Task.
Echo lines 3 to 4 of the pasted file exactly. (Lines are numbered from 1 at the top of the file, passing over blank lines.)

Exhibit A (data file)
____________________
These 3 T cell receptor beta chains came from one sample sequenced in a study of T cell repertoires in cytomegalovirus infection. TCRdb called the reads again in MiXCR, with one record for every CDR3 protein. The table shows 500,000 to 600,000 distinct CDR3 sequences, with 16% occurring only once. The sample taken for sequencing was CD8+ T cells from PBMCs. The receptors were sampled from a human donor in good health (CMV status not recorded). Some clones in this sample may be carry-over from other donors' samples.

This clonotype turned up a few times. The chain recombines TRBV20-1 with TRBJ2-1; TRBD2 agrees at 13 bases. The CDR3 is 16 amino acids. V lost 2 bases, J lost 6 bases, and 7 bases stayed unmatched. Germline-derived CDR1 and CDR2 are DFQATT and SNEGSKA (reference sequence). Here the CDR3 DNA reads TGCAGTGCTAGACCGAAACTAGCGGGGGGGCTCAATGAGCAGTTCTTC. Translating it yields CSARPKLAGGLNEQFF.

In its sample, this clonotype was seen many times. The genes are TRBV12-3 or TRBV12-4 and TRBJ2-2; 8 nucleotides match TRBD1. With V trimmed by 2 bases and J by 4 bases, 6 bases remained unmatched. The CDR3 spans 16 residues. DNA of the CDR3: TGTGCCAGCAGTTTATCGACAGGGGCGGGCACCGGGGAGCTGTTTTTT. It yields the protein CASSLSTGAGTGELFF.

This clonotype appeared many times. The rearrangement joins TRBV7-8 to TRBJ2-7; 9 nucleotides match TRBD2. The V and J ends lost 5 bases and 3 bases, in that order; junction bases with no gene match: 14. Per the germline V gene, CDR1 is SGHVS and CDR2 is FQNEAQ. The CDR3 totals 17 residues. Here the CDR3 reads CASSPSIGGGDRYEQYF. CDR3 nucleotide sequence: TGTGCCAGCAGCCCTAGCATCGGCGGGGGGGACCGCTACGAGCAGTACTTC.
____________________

In its sample, this clonotype was seen many times. The genes are TRBV12-3 or TRBV12-4 and TRBJ2-2; 8 nucleotides match TRBD1. With V trimmed by 2 bases and J by 4 bases, 6 bases remained unmatched. The CDR3 spans 16 residues. DNA of the CDR3: TGTGCCAGCAGTTTATCGACAGGGGCGGGCACCGGGGAGCTGTTTTTT. It yields the protein CASSLSTGAGTGELFF.

This clonotype appeared many times. The rearrangement joins TRBV7-8 to TRBJ2-7; 9 nucleotides match TRBD2. The V and J ends lost 5 bases and 3 bases, in that order; junction bases with no gene match: 14. Per the germline V gene, CDR1 is SGHVS and CDR2 is FQNEAQ. The CDR3 totals 17 residues. Here the CDR3 reads CASSPSIGGGDRYEQYF. CDR3 nucleotide sequence: TGTGCCAGCAGCCCTAGCATCGGCGGGGGGGACCGCTACGAGCAGTACTTC.